Is jaywalking an art? A skill? Never in my life have I even thought about it—until now. What used to be a instinct is now a drawn-out debate in my head at every freaking crosswalk: Should I cross? Hmm, I don’t have the light, but neither do the cars. If I cross, will the light suddenly turn green? Will a car hit me? Is the preservation of my identity as a New Yorker worth the risk of getting hit by a car? Oh, everyone else is crossing—I guess I’ll follow them. 

Exhibit C: Compost no more

The first time I dumped food waste in the trash, it hurt my soul. In the Bay Area, we compost—and whenever I composted, I felt like I was doing something good for the environment, and in a subtle way that boosted my happiness/sense of connectedness to the world/warm fuzzy feelings. Now, I’m just another earth murderer.

Exhibit D: More earth murdering

Speaking of environmentalism, the Bay Area observes a ban on plastic bags, so when I went grocery shopping, I always carried cloth or canvas bags—as is the norm. (The alternative is to purchase a paper bag for ten cents.) I do that here, too. But here, even if I have my bag out and ready to pack, the cashier will ALWAYS beat me to it with plastic bags. They are just. So. Fast. Come on, New York, if you’re so progressive, why do you still use plastic bags??

Exhibit F: Who has time sit around all day drinking coffee?

Desperate to write (draft 2 of my novelette), I sought the shelter of a bohemian/artsy/intellectual cafe a la those of Berkeley or the Mission District of San Francisco, where people linger over manuscripts, screenplays, homework, the newspaper, or chess games, or meet with friends to discuss art, politics, and their disappointing love lives. Little did I know, few such spaces exist in Manhattan. Cafes in Manhattan, it seems, are designed to get people in and out the door as quickly as possible: they’re fast, noisy, splashed with cold colors, and furnished with minimalist (read: uncomfortable) seating. I ended up at Starbucks. The music was so loud, I only lasted an hour.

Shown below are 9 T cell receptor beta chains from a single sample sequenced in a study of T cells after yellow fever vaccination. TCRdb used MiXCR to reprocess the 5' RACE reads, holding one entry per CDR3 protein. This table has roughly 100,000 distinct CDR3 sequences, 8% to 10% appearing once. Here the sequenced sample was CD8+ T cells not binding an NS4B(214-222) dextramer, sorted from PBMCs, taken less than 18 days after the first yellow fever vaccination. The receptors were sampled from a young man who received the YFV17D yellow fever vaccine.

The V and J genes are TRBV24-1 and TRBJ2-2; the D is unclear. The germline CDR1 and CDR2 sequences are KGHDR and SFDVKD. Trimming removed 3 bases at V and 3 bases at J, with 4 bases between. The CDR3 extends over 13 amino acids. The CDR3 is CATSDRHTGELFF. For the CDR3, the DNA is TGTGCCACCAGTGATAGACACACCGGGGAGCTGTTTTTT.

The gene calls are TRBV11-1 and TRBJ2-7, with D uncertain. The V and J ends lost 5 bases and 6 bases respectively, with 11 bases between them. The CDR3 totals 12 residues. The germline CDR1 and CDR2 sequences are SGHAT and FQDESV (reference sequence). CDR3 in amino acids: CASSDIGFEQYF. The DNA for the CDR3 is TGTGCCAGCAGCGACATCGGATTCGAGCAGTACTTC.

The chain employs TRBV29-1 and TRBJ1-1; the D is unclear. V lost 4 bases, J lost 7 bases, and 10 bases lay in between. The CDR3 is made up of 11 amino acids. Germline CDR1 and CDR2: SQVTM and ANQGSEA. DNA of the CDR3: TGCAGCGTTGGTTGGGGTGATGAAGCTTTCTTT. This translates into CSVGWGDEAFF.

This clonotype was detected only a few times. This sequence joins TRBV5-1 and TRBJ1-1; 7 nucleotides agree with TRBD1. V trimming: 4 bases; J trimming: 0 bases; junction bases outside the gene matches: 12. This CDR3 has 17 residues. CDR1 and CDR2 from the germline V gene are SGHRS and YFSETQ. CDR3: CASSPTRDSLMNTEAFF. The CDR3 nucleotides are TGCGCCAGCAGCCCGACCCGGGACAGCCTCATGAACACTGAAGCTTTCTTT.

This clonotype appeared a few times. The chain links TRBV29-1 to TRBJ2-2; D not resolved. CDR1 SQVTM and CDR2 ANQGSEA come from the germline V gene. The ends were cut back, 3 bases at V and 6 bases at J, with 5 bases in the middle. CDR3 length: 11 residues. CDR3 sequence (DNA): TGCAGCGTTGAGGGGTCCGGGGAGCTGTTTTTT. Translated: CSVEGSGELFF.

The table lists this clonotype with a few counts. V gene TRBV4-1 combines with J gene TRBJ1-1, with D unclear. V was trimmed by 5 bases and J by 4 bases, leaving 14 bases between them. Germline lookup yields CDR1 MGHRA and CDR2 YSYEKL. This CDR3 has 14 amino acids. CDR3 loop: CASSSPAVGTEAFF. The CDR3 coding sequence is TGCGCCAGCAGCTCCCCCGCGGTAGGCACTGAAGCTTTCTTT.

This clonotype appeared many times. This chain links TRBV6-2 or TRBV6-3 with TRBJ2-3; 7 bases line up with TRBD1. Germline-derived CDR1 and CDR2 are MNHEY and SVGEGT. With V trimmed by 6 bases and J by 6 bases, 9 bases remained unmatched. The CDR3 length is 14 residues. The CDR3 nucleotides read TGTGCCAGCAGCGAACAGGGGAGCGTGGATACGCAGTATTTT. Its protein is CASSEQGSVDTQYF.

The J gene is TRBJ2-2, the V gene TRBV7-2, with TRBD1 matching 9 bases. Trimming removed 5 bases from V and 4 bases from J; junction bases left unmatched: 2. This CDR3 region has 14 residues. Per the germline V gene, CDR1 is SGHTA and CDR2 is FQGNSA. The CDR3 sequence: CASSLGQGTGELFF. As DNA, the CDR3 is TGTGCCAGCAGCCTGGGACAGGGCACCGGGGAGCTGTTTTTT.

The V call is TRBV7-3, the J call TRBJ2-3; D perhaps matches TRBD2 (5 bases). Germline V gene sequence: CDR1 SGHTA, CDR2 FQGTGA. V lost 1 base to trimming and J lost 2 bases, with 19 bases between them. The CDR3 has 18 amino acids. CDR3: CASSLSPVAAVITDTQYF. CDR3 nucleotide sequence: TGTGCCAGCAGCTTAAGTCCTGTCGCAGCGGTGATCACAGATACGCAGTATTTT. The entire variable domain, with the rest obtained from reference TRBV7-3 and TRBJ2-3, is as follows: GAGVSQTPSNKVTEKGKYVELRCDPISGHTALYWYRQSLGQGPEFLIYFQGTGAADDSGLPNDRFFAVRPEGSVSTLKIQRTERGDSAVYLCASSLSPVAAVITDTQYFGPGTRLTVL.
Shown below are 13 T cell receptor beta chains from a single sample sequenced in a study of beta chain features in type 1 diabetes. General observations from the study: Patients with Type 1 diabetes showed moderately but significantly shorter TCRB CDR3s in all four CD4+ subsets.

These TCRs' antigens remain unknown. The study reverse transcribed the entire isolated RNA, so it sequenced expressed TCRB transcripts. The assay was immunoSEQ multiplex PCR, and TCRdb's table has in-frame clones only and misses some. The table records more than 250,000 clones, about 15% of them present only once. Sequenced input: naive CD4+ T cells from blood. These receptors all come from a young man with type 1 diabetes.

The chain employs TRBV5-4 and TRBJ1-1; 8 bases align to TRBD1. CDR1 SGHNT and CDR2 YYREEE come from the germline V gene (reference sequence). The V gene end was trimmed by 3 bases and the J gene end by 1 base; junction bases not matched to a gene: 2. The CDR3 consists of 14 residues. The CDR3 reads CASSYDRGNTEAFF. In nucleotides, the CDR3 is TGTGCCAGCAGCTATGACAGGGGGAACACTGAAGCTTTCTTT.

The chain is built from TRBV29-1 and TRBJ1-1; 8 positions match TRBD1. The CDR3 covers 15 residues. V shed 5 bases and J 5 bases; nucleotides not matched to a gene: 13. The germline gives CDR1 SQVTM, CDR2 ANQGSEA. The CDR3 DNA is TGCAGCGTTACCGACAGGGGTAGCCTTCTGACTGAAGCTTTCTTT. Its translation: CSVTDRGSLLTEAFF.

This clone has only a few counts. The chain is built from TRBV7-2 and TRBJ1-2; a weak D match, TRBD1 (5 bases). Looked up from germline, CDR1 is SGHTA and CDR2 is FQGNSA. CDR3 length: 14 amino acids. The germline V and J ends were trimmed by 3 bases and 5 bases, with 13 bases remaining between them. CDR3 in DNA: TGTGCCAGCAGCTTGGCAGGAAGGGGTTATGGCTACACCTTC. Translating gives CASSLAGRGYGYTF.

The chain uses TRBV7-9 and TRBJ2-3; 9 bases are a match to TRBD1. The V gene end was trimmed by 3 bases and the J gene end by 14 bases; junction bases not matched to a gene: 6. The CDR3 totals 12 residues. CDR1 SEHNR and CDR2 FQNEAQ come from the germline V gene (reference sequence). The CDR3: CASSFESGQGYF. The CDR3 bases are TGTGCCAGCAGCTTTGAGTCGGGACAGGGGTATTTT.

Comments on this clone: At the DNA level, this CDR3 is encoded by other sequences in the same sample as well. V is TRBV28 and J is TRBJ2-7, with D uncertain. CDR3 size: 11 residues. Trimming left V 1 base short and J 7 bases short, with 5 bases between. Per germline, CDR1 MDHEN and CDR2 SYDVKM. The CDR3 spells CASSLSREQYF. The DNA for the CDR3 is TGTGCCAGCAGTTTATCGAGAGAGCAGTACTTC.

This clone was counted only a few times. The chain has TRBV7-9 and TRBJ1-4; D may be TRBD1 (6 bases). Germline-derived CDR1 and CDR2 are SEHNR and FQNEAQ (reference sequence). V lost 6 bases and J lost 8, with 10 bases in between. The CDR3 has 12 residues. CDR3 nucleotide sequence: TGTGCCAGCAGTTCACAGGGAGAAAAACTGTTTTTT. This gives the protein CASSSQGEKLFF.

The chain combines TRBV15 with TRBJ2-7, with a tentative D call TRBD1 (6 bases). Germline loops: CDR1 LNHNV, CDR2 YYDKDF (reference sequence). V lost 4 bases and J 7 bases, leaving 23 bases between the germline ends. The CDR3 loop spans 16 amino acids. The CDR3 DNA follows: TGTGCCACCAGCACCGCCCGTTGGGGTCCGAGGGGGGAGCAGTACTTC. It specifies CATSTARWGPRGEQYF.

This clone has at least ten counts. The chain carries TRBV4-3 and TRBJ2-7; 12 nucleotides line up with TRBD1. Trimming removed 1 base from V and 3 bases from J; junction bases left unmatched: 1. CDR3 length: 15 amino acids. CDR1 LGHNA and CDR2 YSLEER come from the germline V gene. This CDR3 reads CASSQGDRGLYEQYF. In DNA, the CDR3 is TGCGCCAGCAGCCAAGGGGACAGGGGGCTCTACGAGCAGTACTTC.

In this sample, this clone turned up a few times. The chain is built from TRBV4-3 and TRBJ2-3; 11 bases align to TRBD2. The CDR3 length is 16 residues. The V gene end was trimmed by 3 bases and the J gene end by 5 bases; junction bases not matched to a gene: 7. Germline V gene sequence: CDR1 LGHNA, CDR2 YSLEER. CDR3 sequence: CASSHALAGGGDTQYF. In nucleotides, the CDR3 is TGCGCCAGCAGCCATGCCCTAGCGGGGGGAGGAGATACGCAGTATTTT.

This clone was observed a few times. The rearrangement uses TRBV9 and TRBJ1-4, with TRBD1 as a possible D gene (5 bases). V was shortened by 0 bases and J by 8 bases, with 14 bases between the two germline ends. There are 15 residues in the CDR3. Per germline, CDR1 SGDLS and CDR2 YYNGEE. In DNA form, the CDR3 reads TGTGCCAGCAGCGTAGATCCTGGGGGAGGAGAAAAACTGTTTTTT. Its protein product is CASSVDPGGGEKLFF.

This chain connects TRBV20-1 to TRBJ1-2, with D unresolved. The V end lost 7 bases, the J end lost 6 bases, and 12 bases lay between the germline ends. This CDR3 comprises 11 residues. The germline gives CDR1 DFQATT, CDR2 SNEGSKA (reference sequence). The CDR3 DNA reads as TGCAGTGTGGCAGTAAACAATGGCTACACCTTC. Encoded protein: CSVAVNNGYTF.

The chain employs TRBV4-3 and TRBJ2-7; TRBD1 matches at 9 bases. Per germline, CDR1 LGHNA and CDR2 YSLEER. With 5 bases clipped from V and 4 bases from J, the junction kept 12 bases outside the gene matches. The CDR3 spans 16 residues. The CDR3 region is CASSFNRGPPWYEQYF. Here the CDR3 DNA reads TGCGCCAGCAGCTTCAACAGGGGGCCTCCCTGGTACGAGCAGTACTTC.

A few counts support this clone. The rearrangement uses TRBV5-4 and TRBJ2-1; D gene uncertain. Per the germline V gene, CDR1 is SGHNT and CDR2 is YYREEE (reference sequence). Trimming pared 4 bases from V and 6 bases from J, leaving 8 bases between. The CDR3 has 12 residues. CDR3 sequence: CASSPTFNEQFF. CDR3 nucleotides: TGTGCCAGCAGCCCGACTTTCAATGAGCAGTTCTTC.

Exhibit G: What do you expect?

Also…oh my god, it’s freezing. On the street, I overhear the same conversation about the weather again and again:

Person A: It’s really cold today, isn’t it!

Person B: It’s January, what do you expect? What do you think this is—California?

(For the record, Person A is not me.)

So yeah, I’m going through a bit of an identity crisis at the moment. But I guess there have been a couple of instances that have proven that I’ve still “got it”:

  • I still walk fast. I keep up with the other fast walkers, which is almost everybody else. Elegantly, stridently, I weave between the slow pokes who are text-walking, but without rudely cutting them off—as subtle as a stream. How liberating, indeed. Gone are the days of stop-and-go walking among the herds of slow San Franciscans. For some reason, people in San Francisco walk in large groups at a leisurely pace, as though they don’t have a job to get to. Never understood that. (Note to self: stop being late to everything so that I won’t need to power walk/run everywhere.)
  • The other day I passed by Times Square, and…yep, I still hate it.

…Well, that was a short list. 

Sadly, I won’t be here long enough to get back to my roots, because I’m moving to China. And when people there ask where I’m from, I think I’ll say California.